Meet The Not-So-Dead Terrorist

by Florian Flade

________________________________________________

Can the dead speak? Sometimes they can, and they are happy to do so. Latest example: al-Qaeda operational figure Fahd Muhammad Ahmad al-Quso. The Yemeni militant is accused of having played a major role in the suicide bombing on the American Navy destroyer USS Cole in Aden on October 12th 2000. Seventeen US sailors died that day when a boot packed with explosives was rammed into the ship and detonated.

Al-Quso was put on the FBI´s Most Wanted-List for his involvement in the attack planning and of being a senior al-Qaeda figure who was trained in Afghanistan and had been in contact with some of the 9/11 hijackers. A 5-Million US Dollar-Bounty was on his head.

In 2003 al-Quso was arrested by Yemeni security forces but escaped prison, only to be re-arrested in 2004 and sentenced to 10 years in prison for the USS Cole Bombing case. US officials were shocked when Yemeni authorities decided to grant Fahd al-Quso an early release in 2007. As expected, the al-Qaeda member rejoined the organization and in late 2009 gave an interview to Al-Jazeera after an airstrike targeted a village in which al-Quso reportedly had stayed in.

The last time al-Quso appeared in public was when al-Qaeda in the Arabian Peninsula released a propaganda tape in May of this year, praising the failed Underwear-Bomber Omar Farouq Abdulmutallab. Wearing a camouflage military uniform, al-Quso spoke in the video and threatened more attacks on Western targets.

By October the wanted al-Qaeda man had travelled to Pakistan and joined al-Qaeda´s network in the Waziristan area – at least that´s what media and Pakistani officials said. In October German Press Agency DPA quoted Pakistani intelligence sources as saying a CIA drone attack on a car in North Waziristan had killed Fahd al-Quso and other al-Qaeda commanders.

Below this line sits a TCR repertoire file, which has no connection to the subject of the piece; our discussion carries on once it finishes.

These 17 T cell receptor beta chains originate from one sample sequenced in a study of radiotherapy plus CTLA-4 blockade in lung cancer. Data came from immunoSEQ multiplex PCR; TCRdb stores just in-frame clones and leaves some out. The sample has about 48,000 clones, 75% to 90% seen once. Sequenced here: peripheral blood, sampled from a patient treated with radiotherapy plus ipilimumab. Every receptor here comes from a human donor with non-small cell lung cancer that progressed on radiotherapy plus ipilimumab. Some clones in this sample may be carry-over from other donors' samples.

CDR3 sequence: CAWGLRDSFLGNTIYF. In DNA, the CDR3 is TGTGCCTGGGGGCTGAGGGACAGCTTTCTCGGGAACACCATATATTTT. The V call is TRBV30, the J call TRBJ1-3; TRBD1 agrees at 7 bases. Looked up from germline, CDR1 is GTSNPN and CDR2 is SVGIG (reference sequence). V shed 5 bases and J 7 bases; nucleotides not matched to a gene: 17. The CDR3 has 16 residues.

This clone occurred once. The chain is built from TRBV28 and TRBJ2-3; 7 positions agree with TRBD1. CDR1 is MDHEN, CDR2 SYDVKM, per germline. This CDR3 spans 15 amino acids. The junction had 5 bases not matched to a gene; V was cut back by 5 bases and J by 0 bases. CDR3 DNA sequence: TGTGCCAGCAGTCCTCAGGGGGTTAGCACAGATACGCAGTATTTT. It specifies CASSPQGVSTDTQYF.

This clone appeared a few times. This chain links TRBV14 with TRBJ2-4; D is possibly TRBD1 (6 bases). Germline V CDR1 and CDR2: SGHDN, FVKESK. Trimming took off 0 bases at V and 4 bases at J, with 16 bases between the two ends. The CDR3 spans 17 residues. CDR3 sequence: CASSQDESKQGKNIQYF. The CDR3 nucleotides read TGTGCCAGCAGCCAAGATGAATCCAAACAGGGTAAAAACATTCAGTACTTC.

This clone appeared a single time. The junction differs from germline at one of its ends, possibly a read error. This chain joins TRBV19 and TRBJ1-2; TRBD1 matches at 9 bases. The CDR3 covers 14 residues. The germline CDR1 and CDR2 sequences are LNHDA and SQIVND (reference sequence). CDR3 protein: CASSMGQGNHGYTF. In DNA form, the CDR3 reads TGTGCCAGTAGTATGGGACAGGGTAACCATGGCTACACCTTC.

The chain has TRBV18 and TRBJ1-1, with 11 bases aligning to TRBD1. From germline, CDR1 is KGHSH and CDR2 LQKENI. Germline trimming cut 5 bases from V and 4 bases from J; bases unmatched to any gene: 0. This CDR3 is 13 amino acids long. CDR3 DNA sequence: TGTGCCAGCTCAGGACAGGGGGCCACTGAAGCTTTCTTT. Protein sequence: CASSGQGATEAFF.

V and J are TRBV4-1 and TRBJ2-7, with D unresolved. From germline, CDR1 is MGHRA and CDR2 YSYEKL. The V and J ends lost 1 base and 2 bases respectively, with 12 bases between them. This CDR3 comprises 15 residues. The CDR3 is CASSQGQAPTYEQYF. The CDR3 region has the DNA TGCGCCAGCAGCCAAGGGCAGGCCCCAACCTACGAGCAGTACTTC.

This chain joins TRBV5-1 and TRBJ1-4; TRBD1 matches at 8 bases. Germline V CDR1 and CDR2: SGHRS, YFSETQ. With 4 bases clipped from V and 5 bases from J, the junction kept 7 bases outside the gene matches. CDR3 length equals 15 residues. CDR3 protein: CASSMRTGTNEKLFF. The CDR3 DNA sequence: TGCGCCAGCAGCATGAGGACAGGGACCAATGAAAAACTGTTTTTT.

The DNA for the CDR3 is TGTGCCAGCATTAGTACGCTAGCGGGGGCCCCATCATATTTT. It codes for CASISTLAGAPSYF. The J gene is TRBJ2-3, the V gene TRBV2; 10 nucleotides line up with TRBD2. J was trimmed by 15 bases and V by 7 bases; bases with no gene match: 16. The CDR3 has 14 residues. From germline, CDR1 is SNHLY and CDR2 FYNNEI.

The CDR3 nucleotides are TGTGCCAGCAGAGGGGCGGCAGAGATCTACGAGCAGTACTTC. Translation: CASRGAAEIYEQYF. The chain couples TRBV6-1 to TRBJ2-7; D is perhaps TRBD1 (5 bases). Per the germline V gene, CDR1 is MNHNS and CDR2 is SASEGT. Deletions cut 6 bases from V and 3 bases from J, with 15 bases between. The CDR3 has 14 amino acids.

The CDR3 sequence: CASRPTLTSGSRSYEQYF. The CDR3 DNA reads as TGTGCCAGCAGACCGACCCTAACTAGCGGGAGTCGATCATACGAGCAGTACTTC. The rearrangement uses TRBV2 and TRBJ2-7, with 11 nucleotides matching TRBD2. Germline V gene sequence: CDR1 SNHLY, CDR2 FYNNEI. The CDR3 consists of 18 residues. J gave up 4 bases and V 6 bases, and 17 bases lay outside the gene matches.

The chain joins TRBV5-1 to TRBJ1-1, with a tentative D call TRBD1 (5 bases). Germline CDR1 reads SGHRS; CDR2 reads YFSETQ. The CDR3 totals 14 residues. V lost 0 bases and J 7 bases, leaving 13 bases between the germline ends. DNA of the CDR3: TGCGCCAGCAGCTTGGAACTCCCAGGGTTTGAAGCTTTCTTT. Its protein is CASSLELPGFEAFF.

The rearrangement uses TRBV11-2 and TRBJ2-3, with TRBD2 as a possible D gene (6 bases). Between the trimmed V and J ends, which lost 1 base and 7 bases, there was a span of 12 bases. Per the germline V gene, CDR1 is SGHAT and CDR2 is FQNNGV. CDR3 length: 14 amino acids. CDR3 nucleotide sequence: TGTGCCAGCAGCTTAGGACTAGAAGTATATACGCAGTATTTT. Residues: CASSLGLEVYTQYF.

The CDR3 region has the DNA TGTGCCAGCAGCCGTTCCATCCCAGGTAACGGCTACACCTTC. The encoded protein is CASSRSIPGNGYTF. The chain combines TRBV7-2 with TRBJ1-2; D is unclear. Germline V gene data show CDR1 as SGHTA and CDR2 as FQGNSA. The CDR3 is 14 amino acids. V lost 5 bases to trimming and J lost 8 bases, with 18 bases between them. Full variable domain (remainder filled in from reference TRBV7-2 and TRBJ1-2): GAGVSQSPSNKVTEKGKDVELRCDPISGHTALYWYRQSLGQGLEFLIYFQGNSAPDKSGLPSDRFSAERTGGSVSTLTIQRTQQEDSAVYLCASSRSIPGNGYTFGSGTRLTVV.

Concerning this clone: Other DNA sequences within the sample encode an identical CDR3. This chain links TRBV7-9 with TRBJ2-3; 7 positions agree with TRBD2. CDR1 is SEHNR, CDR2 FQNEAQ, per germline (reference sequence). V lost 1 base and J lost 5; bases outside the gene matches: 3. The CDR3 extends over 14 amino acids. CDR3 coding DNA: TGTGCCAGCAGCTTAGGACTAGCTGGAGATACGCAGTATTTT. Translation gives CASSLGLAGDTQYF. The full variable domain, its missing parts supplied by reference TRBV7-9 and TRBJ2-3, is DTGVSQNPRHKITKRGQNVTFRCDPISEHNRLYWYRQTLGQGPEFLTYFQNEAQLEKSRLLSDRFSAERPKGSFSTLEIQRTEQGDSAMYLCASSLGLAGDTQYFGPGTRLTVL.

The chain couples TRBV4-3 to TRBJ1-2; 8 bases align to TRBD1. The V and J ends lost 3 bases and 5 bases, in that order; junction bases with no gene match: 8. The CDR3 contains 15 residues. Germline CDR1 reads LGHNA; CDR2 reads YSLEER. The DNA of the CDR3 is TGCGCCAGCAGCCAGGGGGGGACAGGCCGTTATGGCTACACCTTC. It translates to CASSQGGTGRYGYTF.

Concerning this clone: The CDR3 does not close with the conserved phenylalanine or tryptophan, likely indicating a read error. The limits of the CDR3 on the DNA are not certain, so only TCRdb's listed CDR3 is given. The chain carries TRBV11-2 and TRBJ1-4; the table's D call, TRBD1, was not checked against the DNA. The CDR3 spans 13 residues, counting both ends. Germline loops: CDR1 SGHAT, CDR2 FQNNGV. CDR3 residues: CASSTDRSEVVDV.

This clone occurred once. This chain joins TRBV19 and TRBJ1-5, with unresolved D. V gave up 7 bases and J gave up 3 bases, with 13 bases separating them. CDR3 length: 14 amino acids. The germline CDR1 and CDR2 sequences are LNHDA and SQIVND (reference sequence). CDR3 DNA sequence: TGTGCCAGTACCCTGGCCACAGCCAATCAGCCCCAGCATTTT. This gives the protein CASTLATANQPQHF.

„According to a Deutsche Presse-Agentur report, the Yemeni terrorist – who is on the FBI’s Most Wanted Terrorists list for his role in al Qaeda’s October 12, 2000, bombing of the USS Cole that killed 17 U.S. sailors – was recently killed by a U.S. missile in Pakistan. Terrorism experts, however, doubt the report, and it’s more likely that Quso is still operational in Yemen.“

As it turns out, DPA was dead wrong on the not-so-dead terrorist. Fahd al-Quso is alive and he lived in the mountains of Yemen´s Shabwa Province. Yemeni journalist Arafat Mudabish of Arabic newspaper Al-Sharq al-Aswat met al-Quso in his mountain hideout where village tribesmen are protecting the al-Qaeda man from the barely-in-control Yemeni military. A picture printed by the newspaper shows Fahd al-Quso alias „Abu Hudaifa“ sitting next to Mudabish, wearing again the military uniform he also wore in the May propaganda tape.

Asked what he thinks about the rumors of his death in a Waziristan drone attack, al-Quso said these reports surprised him given „the situation in Yemen, which is similar to the situation in Pakistan.“ If the Yemeni government ever presented him with the offer to surrender, the journalist asked al-Quso. Surrendering would mean giving up religion and everything al-Qaeda fights for, the terrorist said. That´s why this manner will never be discussed.

Eine Antwort zu “Meet The Not-So-Dead Terrorist

  1. Pingback: Tweets that mention Meet The Not-So-Dead Terrorist | Jih@d – News of Terrorism, Conflicts & War -- Topsy.com

Schreibe einen Kommentar

Trage deine Daten unten ein oder klicke ein Icon um dich einzuloggen:

WordPress.com-Logo

Du kommentierst mit Deinem WordPress.com-Konto. Abmelden / Ändern )

Twitter-Bild

Du kommentierst mit Deinem Twitter-Konto. Abmelden / Ändern )

Facebook-Foto

Du kommentierst mit Deinem Facebook-Konto. Abmelden / Ändern )

Google+ Foto

Du kommentierst mit Deinem Google+-Konto. Abmelden / Ändern )

Verbinde mit %s